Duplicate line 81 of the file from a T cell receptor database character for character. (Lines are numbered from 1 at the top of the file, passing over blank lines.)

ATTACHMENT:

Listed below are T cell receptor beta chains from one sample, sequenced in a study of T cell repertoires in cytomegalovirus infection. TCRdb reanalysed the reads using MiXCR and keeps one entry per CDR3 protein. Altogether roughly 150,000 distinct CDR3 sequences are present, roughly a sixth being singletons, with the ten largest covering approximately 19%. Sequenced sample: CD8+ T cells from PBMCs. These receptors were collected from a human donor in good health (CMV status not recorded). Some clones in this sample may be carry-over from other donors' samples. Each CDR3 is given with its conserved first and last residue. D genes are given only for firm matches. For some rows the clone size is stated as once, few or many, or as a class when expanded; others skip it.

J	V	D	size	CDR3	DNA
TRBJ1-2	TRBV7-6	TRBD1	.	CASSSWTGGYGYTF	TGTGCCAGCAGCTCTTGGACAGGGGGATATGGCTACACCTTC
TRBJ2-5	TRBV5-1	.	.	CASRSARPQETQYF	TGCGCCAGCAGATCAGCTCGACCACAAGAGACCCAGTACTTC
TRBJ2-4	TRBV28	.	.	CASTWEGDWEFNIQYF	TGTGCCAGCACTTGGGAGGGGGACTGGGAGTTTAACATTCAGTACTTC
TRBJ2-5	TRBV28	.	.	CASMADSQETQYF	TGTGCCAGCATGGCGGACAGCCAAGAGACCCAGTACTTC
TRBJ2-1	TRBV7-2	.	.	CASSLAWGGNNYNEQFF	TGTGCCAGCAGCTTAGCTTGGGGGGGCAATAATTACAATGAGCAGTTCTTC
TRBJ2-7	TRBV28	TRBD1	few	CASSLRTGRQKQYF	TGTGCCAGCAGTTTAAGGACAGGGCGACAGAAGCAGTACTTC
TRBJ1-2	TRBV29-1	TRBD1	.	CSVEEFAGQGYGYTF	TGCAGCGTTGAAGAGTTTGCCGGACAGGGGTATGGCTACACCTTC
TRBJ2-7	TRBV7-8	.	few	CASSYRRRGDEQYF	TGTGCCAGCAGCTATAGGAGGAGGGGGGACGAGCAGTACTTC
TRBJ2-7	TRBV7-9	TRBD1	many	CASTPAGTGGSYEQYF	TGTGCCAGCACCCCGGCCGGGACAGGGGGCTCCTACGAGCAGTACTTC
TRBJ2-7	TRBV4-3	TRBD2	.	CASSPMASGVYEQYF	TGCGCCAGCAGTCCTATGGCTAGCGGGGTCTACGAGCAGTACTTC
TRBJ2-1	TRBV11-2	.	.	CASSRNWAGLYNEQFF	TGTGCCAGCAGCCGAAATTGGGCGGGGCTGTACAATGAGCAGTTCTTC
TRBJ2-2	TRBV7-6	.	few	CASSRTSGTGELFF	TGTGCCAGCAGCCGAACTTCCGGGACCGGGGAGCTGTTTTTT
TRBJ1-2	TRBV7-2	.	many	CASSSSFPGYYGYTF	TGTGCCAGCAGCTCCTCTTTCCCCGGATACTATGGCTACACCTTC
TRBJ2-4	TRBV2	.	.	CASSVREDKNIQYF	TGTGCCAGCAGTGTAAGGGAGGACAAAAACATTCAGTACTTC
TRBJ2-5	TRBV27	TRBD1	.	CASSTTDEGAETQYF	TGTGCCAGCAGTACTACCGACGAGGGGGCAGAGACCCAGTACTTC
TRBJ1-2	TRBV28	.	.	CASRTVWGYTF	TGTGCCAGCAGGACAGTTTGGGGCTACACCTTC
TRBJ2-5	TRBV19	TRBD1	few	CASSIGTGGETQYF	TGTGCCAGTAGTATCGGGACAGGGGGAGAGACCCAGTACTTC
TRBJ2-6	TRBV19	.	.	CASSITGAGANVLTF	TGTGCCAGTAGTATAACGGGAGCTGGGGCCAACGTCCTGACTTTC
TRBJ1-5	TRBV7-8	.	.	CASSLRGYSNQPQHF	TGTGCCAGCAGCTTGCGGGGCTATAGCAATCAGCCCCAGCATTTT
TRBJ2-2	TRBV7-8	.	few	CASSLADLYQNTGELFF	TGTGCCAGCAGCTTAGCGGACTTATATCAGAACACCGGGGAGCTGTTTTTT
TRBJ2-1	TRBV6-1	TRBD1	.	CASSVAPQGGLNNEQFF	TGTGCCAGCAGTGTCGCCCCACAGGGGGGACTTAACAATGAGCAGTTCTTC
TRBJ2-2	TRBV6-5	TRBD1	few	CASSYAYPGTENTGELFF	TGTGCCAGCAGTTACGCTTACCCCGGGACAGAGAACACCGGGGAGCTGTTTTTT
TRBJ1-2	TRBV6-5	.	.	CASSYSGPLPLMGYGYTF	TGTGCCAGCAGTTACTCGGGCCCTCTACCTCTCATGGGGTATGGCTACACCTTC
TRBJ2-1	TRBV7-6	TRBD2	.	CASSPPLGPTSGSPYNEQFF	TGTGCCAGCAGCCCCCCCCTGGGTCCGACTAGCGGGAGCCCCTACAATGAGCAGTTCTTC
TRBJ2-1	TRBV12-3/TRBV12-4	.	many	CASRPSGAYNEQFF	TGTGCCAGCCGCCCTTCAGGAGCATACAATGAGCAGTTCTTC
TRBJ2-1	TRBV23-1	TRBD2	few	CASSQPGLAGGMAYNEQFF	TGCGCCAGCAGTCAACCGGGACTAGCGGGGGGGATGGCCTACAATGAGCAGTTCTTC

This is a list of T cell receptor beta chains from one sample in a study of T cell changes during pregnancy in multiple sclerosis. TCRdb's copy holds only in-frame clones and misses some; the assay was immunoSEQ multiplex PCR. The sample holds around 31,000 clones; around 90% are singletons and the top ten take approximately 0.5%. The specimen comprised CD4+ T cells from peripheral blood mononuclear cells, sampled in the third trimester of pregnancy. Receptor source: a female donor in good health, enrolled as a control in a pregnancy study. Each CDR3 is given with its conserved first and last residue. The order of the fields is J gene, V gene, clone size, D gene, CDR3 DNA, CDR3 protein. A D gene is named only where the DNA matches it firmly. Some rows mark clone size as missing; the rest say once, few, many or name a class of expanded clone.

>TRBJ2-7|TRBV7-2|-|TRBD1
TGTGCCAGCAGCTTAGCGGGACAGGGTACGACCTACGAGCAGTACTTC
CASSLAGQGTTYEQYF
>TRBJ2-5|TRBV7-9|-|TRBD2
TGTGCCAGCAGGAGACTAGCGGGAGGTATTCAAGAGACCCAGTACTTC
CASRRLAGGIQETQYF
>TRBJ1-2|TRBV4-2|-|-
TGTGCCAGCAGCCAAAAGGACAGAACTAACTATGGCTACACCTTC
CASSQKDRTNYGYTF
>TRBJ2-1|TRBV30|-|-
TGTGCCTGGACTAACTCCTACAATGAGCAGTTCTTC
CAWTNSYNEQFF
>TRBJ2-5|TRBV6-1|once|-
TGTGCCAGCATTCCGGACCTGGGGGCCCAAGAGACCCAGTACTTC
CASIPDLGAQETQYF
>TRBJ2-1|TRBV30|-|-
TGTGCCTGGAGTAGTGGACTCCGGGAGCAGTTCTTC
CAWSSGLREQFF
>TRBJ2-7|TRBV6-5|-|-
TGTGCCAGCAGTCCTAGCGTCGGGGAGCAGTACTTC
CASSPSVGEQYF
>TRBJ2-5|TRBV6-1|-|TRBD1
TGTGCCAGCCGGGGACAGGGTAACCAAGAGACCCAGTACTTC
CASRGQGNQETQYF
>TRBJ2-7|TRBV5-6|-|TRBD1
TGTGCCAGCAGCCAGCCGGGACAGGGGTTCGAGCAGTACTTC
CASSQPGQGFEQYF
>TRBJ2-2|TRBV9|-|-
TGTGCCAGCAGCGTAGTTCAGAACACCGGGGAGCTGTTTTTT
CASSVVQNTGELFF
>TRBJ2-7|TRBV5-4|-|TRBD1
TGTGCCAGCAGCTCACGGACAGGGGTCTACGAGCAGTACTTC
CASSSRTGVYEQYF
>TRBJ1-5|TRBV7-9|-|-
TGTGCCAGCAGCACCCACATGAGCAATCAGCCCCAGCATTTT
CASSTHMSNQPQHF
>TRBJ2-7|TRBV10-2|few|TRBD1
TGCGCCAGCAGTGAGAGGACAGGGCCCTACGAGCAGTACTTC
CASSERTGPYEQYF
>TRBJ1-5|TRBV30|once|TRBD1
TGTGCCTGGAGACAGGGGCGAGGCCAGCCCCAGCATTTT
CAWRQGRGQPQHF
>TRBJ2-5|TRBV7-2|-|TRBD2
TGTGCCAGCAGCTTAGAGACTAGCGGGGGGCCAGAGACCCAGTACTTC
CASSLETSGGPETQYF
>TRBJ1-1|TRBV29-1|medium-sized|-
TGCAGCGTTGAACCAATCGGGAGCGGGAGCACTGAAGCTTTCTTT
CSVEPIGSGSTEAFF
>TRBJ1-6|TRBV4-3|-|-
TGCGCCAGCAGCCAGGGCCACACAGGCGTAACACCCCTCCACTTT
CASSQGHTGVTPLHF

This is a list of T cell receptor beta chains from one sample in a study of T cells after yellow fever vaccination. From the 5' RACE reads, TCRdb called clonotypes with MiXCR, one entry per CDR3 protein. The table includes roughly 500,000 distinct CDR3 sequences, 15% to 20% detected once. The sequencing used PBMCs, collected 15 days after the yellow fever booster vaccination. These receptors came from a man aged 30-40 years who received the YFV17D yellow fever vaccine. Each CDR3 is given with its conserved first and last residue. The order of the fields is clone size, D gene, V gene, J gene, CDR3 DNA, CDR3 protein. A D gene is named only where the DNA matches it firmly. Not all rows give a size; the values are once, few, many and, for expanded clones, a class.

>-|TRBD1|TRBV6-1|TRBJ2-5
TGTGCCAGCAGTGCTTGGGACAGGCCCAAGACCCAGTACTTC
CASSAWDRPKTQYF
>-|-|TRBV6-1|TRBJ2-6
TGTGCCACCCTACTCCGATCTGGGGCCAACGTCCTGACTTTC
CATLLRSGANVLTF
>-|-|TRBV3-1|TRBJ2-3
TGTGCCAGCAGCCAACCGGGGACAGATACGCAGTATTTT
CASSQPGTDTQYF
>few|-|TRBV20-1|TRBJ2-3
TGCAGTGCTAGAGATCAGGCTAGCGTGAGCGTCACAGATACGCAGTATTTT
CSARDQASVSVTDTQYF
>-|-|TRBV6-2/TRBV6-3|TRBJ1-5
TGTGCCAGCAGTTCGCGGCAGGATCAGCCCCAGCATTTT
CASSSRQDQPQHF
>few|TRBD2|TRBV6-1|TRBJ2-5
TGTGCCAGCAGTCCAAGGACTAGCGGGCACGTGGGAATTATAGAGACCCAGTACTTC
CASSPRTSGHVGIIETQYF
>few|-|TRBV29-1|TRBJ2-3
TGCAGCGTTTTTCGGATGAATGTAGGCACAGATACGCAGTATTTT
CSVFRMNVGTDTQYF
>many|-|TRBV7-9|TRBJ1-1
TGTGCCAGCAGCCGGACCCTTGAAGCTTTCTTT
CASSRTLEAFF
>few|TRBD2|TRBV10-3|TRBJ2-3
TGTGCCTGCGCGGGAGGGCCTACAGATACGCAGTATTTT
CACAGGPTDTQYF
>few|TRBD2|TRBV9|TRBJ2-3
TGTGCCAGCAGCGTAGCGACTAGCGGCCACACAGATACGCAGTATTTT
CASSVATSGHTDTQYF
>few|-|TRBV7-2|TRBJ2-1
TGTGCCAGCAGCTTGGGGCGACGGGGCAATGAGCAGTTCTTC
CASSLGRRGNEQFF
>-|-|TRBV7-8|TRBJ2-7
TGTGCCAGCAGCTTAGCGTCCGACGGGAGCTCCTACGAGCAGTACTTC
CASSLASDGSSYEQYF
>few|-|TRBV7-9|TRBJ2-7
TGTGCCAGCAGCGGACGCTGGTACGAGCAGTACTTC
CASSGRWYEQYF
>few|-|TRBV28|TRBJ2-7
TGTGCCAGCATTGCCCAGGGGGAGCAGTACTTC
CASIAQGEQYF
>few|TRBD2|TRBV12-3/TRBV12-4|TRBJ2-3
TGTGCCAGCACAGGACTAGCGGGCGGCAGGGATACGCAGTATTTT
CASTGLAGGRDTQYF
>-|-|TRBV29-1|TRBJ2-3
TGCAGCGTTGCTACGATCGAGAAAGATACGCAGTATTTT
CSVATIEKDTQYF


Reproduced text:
This is a list of T cell receptor beta chains from one sample in a study of T cells after yellow fever vaccination. From the 5' RACE reads, TCRdb called clonotypes with MiXCR, one entry per CDR3 protein. The table includes roughly 500,000 distinct CDR3 sequences, 15% to 20% detected once. The sequencing used PBMCs, collected 15 days after the yellow fever booster vaccination. These receptors came from a man aged 30-40 years who received the YFV17D yellow fever vaccine. Each CDR3 is given with its conserved first and last residue. The order of the fields is clone size, D gene, V gene, J gene, CDR3 DNA, CDR3 protein. A D gene is named only where the DNA matches it firmly. Not all rows give a size; the values are once, few, many and, for expanded clones, a class.